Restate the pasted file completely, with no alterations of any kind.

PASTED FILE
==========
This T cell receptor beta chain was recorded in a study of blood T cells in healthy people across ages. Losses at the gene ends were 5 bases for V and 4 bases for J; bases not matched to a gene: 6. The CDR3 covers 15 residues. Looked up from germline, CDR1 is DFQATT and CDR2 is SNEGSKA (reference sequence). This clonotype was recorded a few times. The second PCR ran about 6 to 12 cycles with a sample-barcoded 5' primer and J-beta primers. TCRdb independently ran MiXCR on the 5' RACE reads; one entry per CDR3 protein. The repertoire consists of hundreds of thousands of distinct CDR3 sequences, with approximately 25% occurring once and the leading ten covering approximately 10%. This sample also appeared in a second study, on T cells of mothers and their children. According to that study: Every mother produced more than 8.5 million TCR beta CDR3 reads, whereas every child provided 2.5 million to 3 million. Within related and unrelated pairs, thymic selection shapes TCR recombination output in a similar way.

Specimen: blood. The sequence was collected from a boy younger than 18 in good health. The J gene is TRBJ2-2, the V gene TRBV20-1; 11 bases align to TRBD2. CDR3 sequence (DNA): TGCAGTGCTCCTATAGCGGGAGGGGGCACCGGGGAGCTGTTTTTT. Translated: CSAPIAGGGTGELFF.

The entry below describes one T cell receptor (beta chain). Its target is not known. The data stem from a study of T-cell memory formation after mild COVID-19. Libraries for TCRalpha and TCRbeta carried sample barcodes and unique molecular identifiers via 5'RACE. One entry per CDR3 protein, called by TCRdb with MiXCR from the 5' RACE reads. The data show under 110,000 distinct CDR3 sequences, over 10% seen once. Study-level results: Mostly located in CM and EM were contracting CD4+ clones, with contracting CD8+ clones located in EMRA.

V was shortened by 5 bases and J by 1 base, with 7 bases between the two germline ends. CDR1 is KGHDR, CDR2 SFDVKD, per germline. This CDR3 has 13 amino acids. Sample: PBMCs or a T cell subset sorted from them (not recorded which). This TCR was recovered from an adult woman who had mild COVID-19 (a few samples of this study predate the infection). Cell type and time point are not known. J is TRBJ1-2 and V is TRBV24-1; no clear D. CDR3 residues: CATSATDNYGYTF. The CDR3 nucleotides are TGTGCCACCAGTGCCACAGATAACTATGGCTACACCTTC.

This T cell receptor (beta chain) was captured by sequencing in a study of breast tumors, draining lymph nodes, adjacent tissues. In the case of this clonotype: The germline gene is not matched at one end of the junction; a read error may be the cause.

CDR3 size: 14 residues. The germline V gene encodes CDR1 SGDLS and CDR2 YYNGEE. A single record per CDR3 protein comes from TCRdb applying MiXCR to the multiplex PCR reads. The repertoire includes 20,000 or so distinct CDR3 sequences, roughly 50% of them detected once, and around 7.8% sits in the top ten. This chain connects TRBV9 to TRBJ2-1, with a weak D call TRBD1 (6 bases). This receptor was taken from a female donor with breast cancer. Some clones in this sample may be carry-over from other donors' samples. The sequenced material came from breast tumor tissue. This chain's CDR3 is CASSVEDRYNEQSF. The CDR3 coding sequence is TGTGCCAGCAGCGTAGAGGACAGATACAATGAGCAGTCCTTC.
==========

This T cell receptor beta chain was recorded in a study of blood T cells in healthy people across ages. Losses at the gene ends were 5 bases for V and 4 bases for J; bases not matched to a gene: 6. The CDR3 covers 15 residues. Looked up from germline, CDR1 is DFQATT and CDR2 is SNEGSKA (reference sequence). This clonotype was recorded a few times. The second PCR ran about 6 to 12 cycles with a sample-barcoded 5' primer and J-beta primers. TCRdb independently ran MiXCR on the 5' RACE reads; one entry per CDR3 protein. The repertoire consists of hundreds of thousands of distinct CDR3 sequences, with approximately 25% occurring once and the leading ten covering approximately 10%. This sample also appeared in a second study, on T cells of mothers and their children. According to that study: Every mother produced more than 8.5 million TCR beta CDR3 reads, whereas every child provided 2.5 million to 3 million. Within related and unrelated pairs, thymic selection shapes TCR recombination output in a similar way.

Specimen: blood. The sequence was collected from a boy younger than 18 in good health. The J gene is TRBJ2-2, the V gene TRBV20-1; 11 bases align to TRBD2. CDR3 sequence (DNA): TGCAGTGCTCCTATAGCGGGAGGGGGCACCGGGGAGCTGTTTTTT. Translated: CSAPIAGGGTGELFF.

The entry below describes one T cell receptor (beta chain). Its target is not known. The data stem from a study of T-cell memory formation after mild COVID-19. Libraries for TCRalpha and TCRbeta carried sample barcodes and unique molecular identifiers via 5'RACE. One entry per CDR3 protein, called by TCRdb with MiXCR from the 5' RACE reads. The data show under 110,000 distinct CDR3 sequences, over 10% seen once. Study-level results: Mostly located in CM and EM were contracting CD4+ clones, with contracting CD8+ clones located in EMRA.

V was shortened by 5 bases and J by 1 base, with 7 bases between the two germline ends. CDR1 is KGHDR, CDR2 SFDVKD, per germline. This CDR3 has 13 amino acids. Sample: PBMCs or a T cell subset sorted from them (not recorded which). This TCR was recovered from an adult woman who had mild COVID-19 (a few samples of this study predate the infection). Cell type and time point are not known. J is TRBJ1-2 and V is TRBV24-1; no clear D. CDR3 residues: CATSATDNYGYTF. The CDR3 nucleotides are TGTGCCACCAGTGCCACAGATAACTATGGCTACACCTTC.

This T cell receptor (beta chain) was captured by sequencing in a study of breast tumors, draining lymph nodes, adjacent tissues. In the case of this clonotype: The germline gene is not matched at one end of the junction; a read error may be the cause.

CDR3 size: 14 residues. The germline V gene encodes CDR1 SGDLS and CDR2 YYNGEE. A single record per CDR3 protein comes from TCRdb applying MiXCR to the multiplex PCR reads. The repertoire includes 20,000 or so distinct CDR3 sequences, roughly 50% of them detected once, and around 7.8% sits in the top ten. This chain connects TRBV9 to TRBJ2-1, with a weak D call TRBD1 (6 bases). This receptor was taken from a female donor with breast cancer. Some clones in this sample may be carry-over from other donors' samples. The sequenced material came from breast tumor tissue. This chain's CDR3 is CASSVEDRYNEQSF. The CDR3 coding sequence is TGTGCCAGCAGCGTAGAGGACAGATACAATGAGCAGTCCTTC.